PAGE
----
There are lots of ways to show support for your community, but all of them require some people who are out in front of the cause and others who push quietly from the shadows.
Whether you're a leader or a follower, we're grateful for your contribution to our community.
Congratulations to Leadership Tri-Cities' newest graduating class. We continually are impressed with this group's graduating classes .
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Two of the things we love about that program are the broad view of our community that it gives to the participants and the enthusiasm of the graduates to get involved in Mid-Columbia projects and agencies.
You don't have to participate in LTC to learn more about our community. You also don't have to graduate from the course to volunteer for a board, committee or service project.
The curriculum includes: agriculture, economic development, education, medical and health services, human needs and services, local and state government, law enforcement, media and the arts, and the Hanford site.
All of us could benefit by learning more about our community in these areas.
But there is incentive when you belong to a cohort. It's fun to look at the LTC web page and see the names of graduates over the past 18 years. It's also interesting to browse the classes' projects completed during nearly two decades.
Nominations for next year's class are closed. If it's something you're interested in, it's not too soon to be thinking about applying for the following year.
In the meantime, all of us could make the Tri-Cities an even better place to live by learning more about our community and volunteering our time and talents.
A fire in an apartment building with 65 units has claimed its spot in our history books. The Red Cross says this is the local chapter's biggest relief effort.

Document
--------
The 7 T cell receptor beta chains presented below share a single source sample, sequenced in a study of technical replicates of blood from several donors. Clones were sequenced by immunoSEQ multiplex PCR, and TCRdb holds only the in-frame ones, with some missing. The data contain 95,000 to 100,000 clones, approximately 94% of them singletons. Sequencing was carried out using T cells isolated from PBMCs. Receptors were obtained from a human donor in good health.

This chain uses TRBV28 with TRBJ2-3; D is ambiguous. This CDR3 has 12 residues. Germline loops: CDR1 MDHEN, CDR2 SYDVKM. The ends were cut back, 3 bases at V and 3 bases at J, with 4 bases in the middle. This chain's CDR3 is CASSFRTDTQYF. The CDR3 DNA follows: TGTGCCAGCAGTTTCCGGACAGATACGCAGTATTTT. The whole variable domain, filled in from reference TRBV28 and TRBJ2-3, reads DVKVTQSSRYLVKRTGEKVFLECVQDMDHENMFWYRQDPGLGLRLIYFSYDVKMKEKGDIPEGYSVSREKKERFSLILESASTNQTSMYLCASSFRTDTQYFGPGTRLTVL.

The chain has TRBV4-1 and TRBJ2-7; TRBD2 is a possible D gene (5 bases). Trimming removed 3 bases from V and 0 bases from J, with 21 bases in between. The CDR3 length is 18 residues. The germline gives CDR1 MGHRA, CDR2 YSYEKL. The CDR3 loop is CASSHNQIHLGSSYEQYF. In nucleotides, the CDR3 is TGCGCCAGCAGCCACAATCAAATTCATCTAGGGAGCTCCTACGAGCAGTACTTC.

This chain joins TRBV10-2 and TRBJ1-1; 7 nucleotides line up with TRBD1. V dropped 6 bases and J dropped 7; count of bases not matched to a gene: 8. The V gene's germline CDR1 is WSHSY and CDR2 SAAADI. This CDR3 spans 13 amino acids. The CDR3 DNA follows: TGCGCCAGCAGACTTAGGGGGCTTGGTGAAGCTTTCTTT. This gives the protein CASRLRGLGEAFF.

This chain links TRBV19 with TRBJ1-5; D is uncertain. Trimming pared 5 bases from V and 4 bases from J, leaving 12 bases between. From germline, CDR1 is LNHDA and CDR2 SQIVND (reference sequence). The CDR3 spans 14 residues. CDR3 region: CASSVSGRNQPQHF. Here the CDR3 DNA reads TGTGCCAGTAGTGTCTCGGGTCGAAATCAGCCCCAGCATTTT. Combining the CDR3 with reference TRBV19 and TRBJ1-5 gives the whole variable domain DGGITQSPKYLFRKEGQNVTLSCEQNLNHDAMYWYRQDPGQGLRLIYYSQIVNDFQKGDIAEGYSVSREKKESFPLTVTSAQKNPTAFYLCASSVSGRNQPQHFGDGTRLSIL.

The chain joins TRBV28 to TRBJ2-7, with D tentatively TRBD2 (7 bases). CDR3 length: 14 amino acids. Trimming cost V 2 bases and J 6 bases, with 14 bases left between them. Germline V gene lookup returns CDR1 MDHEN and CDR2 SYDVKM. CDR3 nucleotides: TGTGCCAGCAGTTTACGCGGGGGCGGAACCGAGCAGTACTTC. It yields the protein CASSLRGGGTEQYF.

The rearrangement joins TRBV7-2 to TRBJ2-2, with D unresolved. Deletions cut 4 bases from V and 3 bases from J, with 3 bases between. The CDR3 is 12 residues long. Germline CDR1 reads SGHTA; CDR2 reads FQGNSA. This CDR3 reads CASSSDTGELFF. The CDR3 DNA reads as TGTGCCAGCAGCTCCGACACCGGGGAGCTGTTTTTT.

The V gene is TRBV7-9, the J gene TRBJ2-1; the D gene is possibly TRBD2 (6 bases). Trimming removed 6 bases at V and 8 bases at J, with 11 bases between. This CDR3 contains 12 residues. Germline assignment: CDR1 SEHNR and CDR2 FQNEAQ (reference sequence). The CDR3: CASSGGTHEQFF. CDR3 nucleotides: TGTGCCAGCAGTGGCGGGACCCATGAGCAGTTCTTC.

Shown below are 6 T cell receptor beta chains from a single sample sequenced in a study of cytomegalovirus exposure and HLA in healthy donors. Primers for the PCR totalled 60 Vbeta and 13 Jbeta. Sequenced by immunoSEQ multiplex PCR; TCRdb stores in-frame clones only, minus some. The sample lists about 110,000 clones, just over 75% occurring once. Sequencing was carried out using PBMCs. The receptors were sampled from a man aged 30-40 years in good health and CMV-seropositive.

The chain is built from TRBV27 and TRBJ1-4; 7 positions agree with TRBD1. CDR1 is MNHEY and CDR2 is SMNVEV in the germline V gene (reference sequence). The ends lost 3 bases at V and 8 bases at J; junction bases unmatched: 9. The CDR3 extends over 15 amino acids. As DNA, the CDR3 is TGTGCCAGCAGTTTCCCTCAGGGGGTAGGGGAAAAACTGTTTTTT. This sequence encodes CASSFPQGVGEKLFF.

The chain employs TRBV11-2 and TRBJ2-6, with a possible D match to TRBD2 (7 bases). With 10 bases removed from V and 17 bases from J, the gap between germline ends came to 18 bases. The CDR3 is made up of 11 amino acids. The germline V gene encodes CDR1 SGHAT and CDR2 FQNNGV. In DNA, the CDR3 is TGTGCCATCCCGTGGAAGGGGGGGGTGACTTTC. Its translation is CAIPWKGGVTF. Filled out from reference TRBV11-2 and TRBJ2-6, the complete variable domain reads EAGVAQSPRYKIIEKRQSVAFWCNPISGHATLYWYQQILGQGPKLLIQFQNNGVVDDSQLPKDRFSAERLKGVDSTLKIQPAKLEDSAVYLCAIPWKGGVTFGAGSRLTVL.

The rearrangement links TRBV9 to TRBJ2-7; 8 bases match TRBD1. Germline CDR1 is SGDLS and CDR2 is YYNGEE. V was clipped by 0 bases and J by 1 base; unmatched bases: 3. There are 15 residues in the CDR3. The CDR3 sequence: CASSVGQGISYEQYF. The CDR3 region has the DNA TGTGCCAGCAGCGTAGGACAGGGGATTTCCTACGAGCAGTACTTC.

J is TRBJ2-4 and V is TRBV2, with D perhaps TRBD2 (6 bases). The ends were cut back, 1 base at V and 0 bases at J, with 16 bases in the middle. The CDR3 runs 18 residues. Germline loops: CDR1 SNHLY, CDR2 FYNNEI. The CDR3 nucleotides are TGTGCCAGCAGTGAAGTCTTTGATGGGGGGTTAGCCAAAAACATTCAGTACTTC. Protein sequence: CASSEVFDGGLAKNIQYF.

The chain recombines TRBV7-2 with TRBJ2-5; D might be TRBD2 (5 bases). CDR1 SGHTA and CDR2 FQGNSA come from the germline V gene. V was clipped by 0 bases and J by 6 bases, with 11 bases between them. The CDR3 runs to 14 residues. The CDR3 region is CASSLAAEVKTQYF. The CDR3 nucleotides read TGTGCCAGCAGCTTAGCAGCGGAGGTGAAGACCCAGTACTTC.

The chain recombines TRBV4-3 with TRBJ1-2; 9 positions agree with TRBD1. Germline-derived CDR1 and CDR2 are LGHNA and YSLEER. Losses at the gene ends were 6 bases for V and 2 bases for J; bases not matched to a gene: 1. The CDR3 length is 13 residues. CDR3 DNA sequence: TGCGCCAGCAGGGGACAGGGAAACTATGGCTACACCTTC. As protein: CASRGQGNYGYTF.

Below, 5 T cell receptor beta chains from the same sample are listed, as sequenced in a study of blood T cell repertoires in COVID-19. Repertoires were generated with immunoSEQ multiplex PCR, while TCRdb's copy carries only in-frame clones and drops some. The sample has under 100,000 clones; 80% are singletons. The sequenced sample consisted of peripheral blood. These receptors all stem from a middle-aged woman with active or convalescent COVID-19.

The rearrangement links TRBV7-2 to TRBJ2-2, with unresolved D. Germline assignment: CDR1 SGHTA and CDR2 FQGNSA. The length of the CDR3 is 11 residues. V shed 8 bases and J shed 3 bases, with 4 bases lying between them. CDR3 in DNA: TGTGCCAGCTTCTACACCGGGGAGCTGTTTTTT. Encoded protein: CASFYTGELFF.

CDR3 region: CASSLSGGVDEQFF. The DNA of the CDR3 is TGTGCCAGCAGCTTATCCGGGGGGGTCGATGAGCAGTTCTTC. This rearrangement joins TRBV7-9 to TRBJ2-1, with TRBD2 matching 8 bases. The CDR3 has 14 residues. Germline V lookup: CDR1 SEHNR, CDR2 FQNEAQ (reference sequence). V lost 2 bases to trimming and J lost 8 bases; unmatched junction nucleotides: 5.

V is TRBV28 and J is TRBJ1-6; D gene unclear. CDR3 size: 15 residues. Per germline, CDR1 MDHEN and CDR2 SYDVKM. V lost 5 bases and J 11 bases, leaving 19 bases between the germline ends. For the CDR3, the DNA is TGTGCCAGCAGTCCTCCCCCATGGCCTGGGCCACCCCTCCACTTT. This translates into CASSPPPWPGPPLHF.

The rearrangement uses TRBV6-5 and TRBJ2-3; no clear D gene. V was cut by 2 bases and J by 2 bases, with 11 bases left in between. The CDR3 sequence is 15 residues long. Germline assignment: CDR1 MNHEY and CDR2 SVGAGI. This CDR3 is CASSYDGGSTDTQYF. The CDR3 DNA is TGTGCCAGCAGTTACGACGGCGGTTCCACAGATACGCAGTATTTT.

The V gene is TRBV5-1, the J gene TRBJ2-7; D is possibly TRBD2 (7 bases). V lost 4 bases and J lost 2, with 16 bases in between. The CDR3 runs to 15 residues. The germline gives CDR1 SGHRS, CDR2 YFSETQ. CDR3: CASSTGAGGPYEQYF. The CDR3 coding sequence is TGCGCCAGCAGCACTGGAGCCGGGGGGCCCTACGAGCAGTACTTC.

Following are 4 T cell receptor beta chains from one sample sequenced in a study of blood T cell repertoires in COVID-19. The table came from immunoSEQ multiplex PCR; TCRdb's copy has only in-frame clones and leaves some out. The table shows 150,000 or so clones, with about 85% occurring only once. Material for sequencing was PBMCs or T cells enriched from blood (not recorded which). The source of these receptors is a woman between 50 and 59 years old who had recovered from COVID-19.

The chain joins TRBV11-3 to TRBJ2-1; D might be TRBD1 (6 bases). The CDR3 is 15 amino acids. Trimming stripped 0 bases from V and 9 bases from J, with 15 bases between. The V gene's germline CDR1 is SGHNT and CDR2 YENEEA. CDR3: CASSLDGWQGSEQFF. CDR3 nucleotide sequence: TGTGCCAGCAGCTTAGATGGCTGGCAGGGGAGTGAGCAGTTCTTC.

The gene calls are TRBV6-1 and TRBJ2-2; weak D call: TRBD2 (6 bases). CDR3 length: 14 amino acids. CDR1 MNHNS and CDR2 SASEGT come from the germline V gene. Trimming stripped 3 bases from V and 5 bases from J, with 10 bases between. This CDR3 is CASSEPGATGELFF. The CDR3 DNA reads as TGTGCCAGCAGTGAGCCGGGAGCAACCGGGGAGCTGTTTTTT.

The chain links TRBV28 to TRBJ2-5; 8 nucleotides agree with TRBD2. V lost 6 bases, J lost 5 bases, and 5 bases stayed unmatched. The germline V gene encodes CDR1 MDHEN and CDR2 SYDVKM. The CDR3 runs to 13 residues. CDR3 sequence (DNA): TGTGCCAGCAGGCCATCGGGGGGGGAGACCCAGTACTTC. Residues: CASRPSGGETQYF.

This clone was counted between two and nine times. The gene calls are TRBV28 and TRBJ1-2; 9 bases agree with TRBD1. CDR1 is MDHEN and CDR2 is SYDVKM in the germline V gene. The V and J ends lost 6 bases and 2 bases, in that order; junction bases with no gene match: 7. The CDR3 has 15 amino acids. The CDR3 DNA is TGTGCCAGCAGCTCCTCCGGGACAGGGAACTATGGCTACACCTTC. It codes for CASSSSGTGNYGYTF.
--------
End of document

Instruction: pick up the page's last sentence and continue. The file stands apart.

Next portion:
The shelter at Pasco High opened the same night as the fire broke out, giving displaced residents a safe place to stay and food to eat.
People have been generous with their donations of money and time, but the organization still is stretched thin.
The problems associated with getting back on your feet after an emergency linger long after the flames have been extinguished or the flood waters have receded.
The Red Cross is the relief organization, but it takes help from many people to operate the shelter, feed the crowds and organize the donations. We're grateful for the fast action of the Red Cross and its supporters. Visit www.redcross.org to learn ways to help.
Despite our lack of a proper performing arts center, we're grateful to have a symphony -- and many other groups that perform for us.
After a few seasons at the Three Rivers Convention Center, the symphony is heading back to it's previous venue at Richland High School.
This will be an improvement for some patrons and performers, although it still is far from ideal.
We hope that down the road we will have a performing arts center in the Tri-Cities. In the meantime, we're grateful for the music.
We live in an area where nearly every weekend there are lots of entertainment options.
We appreciate that it takes effort and dedication to put these events on stage.
Love and money
Cassidy Almquist of Kennewick fell off a rope swing at a church camp where she was volunteering in mid-July. Since then, she has been in a hospital in Seattle.
The outpouring of love, support and money reflect that this young woman is loved and that our community is loving.
Dutch Bros. Coffee brought in almost $30,000 in one day for the teen's medical fund by donating the proceeds from its Kennewick coffee shops. Several other fundraisers are posted on the Facebook page, Praying for Cassidy.
The page itself had nearly 12,000 likes on Wednesday -- probably more than that now. We doubt all 12,000 of those people know this girl, but we do know that the Mid-Columbia will rally around people who need love and support.
We've seen it happen over and over again.
And we're grateful for it -- every single time.